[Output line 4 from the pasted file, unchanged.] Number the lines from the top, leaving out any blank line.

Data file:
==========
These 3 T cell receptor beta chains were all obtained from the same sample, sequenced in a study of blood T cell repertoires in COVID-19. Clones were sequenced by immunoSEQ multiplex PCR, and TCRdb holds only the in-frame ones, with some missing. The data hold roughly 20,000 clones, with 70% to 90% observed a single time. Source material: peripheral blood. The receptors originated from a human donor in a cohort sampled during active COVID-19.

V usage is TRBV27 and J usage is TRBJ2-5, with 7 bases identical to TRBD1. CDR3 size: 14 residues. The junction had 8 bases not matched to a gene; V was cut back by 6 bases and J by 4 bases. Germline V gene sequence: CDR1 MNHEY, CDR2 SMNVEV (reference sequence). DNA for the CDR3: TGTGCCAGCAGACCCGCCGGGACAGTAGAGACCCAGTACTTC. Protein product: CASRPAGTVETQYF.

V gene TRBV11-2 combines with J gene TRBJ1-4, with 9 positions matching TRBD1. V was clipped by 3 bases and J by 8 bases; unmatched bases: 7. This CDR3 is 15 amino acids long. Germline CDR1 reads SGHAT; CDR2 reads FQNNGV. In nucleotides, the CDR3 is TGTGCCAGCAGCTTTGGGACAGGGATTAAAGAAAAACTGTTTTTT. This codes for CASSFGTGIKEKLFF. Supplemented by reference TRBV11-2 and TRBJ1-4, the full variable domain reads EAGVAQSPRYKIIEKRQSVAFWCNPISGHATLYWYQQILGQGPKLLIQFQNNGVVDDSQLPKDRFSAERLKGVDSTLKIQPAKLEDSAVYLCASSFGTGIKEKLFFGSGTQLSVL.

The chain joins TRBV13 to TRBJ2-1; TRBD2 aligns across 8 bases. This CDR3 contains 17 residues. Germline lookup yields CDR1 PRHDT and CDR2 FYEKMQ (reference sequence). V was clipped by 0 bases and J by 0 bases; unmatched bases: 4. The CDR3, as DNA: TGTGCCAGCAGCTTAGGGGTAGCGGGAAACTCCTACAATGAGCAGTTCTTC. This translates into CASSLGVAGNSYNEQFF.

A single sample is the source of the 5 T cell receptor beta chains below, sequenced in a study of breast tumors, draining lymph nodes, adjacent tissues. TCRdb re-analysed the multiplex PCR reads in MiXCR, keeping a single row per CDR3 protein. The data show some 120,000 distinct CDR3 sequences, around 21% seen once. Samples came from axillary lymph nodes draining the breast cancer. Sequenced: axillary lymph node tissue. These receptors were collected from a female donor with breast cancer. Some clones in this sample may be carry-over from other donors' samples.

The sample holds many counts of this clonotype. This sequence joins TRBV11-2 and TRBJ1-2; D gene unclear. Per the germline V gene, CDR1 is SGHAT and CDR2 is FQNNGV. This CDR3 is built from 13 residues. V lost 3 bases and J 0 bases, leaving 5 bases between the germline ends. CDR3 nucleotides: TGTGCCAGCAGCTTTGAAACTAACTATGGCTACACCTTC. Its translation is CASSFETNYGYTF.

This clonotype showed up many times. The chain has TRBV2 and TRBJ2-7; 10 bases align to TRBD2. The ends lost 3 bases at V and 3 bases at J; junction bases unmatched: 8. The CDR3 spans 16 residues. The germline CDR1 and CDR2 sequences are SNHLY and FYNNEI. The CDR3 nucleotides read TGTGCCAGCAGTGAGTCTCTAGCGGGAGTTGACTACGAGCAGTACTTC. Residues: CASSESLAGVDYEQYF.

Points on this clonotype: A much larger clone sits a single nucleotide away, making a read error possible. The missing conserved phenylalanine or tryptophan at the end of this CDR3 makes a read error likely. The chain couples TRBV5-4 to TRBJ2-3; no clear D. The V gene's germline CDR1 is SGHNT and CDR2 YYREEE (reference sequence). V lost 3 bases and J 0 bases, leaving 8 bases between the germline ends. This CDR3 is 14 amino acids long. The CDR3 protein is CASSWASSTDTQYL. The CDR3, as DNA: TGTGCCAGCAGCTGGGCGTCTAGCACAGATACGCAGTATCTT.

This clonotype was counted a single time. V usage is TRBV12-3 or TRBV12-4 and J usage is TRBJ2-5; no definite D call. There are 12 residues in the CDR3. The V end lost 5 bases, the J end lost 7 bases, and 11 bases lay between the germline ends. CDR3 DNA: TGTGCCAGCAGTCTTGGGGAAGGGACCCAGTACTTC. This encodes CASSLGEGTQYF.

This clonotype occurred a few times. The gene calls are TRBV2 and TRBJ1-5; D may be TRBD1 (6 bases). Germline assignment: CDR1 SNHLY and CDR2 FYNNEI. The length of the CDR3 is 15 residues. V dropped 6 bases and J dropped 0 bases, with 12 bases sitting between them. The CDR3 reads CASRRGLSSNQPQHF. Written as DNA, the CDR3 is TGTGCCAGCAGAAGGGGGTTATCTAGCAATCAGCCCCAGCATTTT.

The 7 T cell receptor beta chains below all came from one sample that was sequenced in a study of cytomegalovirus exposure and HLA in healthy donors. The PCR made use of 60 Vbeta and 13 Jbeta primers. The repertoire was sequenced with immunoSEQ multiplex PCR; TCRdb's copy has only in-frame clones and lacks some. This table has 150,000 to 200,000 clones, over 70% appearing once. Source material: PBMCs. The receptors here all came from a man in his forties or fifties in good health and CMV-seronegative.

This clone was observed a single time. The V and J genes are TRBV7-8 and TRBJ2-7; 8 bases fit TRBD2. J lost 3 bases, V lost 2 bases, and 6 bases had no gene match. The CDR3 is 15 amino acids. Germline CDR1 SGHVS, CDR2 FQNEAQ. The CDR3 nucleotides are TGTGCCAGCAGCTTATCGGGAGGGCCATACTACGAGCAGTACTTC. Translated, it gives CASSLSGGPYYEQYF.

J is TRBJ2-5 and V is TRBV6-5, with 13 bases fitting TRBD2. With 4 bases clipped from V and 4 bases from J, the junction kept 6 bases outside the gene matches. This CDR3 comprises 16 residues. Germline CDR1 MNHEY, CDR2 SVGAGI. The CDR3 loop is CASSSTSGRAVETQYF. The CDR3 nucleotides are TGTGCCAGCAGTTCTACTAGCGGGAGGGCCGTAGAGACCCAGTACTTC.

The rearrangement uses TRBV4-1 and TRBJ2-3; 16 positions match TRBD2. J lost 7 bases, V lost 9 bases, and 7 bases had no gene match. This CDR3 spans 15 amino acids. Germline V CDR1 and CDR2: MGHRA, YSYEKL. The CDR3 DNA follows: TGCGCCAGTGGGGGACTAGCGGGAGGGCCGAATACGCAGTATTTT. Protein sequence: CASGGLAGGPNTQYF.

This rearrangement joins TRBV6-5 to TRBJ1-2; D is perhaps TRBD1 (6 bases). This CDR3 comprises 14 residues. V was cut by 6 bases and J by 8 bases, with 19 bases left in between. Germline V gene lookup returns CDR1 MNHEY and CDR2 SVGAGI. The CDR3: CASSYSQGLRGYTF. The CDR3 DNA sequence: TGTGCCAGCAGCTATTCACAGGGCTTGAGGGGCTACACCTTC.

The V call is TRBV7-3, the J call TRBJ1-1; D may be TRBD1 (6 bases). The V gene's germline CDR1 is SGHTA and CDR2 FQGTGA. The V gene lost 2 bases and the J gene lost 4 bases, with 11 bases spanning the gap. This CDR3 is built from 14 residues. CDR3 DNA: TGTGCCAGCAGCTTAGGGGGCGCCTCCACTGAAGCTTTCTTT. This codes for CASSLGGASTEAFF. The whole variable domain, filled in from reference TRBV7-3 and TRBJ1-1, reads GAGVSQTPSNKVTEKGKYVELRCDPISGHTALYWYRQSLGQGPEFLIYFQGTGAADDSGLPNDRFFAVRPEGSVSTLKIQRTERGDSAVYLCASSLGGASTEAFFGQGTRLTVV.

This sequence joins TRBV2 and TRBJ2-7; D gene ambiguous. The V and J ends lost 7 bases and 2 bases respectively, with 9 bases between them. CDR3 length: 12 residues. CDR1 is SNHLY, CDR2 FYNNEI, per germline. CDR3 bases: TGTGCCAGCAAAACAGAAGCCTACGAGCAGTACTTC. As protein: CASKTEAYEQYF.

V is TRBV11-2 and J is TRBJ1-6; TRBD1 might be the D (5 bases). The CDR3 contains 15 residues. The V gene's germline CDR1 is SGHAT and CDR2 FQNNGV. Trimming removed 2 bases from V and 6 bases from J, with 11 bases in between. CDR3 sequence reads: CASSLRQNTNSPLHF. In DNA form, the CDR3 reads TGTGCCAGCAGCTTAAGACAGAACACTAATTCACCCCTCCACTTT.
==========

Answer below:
The chain joins TRBV13 to TRBJ2-1; TRBD2 aligns across 8 bases. This CDR3 contains 17 residues. Germline lookup yields CDR1 PRHDT and CDR2 FYEKMQ (reference sequence). V was clipped by 0 bases and J by 0 bases; unmatched bases: 4. The CDR3, as DNA: TGTGCCAGCAGCTTAGGGGTAGCGGGAAACTCCTACAATGAGCAGTTCTTC. This translates into CASSLGVAGNSYNEQFF.